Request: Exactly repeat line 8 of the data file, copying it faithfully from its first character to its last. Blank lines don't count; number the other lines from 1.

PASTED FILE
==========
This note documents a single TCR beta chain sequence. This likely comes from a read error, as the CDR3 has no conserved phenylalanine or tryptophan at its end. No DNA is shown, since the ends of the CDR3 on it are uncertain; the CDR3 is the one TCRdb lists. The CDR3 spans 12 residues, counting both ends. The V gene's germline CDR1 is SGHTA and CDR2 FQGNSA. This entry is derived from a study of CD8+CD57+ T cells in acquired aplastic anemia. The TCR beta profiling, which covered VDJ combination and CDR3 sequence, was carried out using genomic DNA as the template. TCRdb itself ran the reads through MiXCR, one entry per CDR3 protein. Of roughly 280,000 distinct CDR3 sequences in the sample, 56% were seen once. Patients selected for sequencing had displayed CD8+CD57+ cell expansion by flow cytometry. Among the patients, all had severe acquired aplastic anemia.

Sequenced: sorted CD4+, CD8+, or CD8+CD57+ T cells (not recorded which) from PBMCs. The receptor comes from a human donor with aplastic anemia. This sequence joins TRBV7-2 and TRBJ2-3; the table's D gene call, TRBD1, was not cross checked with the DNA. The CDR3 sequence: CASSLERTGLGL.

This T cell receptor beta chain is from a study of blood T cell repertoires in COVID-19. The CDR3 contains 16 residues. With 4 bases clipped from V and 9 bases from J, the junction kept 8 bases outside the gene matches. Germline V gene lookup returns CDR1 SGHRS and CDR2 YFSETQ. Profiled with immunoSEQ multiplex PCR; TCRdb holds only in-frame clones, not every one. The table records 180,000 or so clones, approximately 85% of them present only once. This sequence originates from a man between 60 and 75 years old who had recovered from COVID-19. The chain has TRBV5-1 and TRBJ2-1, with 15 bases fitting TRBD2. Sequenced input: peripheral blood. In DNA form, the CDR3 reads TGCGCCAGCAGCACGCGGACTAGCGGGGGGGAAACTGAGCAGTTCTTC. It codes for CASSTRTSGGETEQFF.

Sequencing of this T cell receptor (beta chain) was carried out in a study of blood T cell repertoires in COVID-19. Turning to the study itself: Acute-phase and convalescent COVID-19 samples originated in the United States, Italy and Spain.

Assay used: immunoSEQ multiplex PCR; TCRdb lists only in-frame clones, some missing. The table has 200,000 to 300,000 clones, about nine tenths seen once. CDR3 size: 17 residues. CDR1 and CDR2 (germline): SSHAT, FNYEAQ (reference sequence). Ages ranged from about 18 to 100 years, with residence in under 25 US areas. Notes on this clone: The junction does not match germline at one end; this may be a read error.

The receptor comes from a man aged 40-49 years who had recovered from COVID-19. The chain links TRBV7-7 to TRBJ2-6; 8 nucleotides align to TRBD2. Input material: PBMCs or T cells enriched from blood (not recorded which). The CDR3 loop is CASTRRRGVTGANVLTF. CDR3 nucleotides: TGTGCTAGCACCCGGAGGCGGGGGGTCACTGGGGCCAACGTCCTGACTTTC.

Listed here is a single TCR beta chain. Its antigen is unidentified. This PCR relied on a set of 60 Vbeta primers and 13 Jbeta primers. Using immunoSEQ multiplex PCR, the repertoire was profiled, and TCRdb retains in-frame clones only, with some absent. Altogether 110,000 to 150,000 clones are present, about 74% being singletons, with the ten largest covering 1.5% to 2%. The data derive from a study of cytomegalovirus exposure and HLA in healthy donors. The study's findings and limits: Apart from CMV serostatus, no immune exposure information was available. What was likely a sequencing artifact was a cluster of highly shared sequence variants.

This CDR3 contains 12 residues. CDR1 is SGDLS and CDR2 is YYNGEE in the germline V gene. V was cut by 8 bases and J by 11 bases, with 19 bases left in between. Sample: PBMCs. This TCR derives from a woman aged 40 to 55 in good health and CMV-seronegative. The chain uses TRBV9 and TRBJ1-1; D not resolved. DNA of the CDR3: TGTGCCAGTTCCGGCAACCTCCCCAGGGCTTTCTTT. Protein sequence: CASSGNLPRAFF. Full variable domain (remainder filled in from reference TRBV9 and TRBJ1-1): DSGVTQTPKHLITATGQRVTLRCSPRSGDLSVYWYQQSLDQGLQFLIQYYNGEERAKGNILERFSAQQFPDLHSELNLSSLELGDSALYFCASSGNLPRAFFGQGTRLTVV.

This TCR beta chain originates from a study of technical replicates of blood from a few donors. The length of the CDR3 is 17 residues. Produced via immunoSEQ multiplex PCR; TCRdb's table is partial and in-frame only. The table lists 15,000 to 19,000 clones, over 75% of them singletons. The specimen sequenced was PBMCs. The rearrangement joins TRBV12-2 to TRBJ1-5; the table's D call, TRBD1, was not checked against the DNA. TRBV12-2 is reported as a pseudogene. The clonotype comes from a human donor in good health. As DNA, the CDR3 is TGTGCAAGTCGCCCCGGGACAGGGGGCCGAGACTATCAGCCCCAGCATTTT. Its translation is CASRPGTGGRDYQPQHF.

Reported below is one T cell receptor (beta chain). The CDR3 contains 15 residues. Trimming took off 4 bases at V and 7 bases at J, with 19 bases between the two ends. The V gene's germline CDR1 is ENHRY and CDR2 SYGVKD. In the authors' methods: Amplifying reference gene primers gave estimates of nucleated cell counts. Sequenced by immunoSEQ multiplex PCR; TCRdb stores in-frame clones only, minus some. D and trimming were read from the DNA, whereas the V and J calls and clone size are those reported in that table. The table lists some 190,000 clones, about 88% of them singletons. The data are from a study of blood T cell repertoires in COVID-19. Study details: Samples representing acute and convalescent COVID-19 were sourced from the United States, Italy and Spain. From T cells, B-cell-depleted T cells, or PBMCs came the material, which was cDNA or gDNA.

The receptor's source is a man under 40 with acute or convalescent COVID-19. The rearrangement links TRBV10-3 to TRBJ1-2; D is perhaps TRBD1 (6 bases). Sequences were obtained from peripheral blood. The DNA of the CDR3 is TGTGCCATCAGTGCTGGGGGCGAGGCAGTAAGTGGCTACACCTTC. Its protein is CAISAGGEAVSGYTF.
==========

This CDR3 contains 12 residues. CDR1 is SGDLS and CDR2 is YYNGEE in the germline V gene. V was cut by 8 bases and J by 11 bases, with 19 bases left in between. Sample: PBMCs. This TCR derives from a woman aged 40 to 55 in good health and CMV-seronegative. The chain uses TRBV9 and TRBJ1-1; D not resolved. DNA of the CDR3: TGTGCCAGTTCCGGCAACCTCCCCAGGGCTTTCTTT. Protein sequence: CASSGNLPRAFF. Full variable domain (remainder filled in from reference TRBV9 and TRBJ1-1): DSGVTQTPKHLITATGQRVTLRCSPRSGDLSVYWYQQSLDQGLQFLIQYYNGEERAKGNILERFSAQQFPDLHSELNLSSLELGDSALYFCASSGNLPRAFFGQGTRLTVV.